Last week, I published an article claiming that Dak Prescott was the most valuable player on the Dallas Cowboys’ offense. The premise was that quarterback is the most important position in football, and Prescott is a damn good one to have.
The topic? Well, it was started because NFL.com named Ezekiel Elliott the third most important offensive weapon in the league, and claimed that “Zeke makes Dak.”
I went on to talk about why Prescott is more “important” than Elliott, and how the Cowboys could replicate a good-enough amount of Elliott’s production with other running backs if need be. While I stand by these statements, let’s not forget who Ezekiel Elliott is. And how good he has been for the Cowboys during his three year career.
Ezekiel Elliott is a top 3 running back in the league. And “top 3” may even be selling him short. Elliott has excellent patience, contact balance, vision, and can create big plays with his speed as well. He is not only the perfect workhorse type back who can withstand the pounding week in and week out, but he’s also versatile enough to fit in a modern offense.
While Ezekiel Elliott isn’t the receiving back that a Le’Veon Bell is, some will tell you that’s more for lack of opportunity than skill. Elliott did have a big time receiving game in 2018 against the Detroit Lions, going for 88 yards and a touchdown, but most of his production in the passing game throughout his career has come on checkdowns. Particularly, it seems, as a last resort on long third downs.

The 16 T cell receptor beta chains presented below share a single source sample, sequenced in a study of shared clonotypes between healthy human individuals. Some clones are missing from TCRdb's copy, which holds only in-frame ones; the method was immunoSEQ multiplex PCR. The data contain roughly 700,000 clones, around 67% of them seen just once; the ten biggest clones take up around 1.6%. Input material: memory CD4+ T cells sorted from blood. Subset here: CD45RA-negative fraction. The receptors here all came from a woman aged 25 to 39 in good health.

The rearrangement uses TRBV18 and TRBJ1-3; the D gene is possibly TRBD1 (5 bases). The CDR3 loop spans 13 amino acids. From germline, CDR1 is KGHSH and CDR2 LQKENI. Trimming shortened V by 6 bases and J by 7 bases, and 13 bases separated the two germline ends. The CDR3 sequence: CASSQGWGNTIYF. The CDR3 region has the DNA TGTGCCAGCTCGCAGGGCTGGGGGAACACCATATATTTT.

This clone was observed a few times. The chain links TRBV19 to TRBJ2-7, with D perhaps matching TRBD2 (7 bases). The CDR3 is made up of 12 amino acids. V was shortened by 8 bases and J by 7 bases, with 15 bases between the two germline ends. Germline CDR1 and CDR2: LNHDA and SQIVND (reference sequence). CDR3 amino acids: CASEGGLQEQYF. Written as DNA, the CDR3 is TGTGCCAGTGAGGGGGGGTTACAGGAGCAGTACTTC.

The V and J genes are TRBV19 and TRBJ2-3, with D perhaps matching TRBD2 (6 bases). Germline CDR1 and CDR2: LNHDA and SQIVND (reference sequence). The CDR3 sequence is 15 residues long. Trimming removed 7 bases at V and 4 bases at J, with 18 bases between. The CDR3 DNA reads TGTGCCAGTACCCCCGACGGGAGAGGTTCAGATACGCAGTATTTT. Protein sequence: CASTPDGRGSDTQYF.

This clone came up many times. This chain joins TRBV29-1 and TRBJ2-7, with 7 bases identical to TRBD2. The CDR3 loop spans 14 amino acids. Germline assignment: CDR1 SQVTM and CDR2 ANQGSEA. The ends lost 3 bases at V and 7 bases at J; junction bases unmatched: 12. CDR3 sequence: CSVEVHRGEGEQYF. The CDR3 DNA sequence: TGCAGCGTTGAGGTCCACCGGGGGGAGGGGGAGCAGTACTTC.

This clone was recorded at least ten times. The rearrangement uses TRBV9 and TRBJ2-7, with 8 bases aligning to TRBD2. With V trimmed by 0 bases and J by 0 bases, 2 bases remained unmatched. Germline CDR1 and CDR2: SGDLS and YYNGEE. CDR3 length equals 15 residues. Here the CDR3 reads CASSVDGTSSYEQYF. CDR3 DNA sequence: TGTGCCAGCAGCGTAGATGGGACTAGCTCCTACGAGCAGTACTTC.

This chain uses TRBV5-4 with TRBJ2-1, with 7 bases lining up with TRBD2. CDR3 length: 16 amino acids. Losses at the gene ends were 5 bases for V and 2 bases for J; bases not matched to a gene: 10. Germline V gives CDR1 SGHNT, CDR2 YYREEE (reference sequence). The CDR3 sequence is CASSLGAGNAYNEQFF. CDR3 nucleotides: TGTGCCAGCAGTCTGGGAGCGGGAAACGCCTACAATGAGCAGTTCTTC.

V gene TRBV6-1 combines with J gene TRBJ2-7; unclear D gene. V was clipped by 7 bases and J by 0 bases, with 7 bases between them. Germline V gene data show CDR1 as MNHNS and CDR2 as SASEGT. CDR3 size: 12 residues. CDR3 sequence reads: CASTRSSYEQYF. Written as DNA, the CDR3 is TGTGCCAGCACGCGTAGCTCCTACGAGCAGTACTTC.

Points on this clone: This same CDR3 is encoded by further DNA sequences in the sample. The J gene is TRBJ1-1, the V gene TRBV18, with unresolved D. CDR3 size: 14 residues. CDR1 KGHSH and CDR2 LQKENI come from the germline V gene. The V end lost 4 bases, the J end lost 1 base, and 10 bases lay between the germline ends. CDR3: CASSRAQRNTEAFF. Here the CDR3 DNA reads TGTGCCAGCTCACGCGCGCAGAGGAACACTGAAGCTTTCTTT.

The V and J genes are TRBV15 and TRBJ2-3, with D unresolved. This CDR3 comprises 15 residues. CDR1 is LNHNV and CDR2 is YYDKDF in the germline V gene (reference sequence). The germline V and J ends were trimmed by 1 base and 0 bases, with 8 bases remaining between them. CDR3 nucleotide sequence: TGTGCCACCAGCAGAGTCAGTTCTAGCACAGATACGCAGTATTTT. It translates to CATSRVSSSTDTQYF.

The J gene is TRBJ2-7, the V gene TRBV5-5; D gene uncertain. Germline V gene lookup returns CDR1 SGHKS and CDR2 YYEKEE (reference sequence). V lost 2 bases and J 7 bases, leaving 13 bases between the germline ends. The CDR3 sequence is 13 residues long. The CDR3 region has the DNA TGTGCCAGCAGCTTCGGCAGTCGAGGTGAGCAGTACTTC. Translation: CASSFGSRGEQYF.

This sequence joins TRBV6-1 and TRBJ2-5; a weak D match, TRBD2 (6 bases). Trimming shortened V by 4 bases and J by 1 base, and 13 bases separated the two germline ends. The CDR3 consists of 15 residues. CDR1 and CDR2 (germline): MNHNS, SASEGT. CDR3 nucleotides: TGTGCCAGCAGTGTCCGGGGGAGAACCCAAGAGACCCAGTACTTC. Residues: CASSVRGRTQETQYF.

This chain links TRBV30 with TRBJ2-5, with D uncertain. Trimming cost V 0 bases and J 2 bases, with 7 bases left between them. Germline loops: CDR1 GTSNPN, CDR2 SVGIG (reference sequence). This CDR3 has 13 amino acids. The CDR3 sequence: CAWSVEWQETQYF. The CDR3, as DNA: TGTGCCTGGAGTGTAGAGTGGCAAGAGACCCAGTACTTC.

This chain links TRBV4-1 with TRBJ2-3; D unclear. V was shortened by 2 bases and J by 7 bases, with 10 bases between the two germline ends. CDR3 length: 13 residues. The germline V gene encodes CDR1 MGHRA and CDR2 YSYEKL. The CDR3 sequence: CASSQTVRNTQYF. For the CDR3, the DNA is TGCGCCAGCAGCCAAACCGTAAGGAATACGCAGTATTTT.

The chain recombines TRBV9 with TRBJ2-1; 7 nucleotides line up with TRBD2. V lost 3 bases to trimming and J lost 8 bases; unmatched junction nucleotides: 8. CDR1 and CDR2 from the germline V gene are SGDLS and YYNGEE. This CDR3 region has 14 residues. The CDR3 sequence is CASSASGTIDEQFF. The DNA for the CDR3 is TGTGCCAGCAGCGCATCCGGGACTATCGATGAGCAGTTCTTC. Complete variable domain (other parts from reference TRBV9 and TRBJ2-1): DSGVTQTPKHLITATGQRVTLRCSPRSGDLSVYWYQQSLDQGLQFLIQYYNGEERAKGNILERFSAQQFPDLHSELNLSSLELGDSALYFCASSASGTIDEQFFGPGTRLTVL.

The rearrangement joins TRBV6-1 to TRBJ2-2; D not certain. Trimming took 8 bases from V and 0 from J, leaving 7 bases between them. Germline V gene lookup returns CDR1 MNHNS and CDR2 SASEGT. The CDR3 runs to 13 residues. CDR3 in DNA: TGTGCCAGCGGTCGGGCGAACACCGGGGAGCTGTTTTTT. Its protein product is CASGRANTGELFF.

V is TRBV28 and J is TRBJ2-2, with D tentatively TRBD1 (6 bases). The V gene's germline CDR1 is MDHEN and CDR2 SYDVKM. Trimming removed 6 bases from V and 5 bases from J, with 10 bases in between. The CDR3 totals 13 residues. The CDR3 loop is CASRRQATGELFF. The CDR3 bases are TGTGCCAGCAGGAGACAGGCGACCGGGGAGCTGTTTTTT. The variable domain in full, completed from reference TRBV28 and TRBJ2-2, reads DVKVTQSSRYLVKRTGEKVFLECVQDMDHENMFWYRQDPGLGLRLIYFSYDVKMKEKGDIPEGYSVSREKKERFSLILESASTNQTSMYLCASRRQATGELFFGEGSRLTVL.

That is not the fault of Elliott, however.
With Kellen Moore now in as the offensive coordinator, we should have hopes that Elliott’s role in the passing game may expand. Dallas did draft Memphis’ Tony Pollard to fill this role as well, of course, but that doesn’t mean Zeke should be coming off the field on every passing down.
In fact, what it should mean is that every down is a possible passing down. Rather than running into the teeth of the defense 1st and 10 after 1st and 10, the Cowboys should be willing to open up their offense with Elliott in the backfield.
Prior to Sean McVay’s arrival in Los Angeles, people were saying the same sorts of things about Todd Gurley’s ability as a receiver as they are now about Elliott. And we saw how quickly that perception changed around the league.
The Cowboys can get Elliott his touches in traditional zone blocking ways while window dressing it with both scheme and the threat of Prescott as a runner, as the Rams have gotten Gurley his traditional carries while still remaining multiple and versatile.
It’s true that the running back position has been greatly devalued in today’s NFL, but it’s also true that Ezekiel Elliott is not your typical running back. The Cowboys need to play to the strength’s of their players, while also remaining unpredictable on offense.
The good news is, becoming more unpredictable will only help players like Elliott reach their full potential.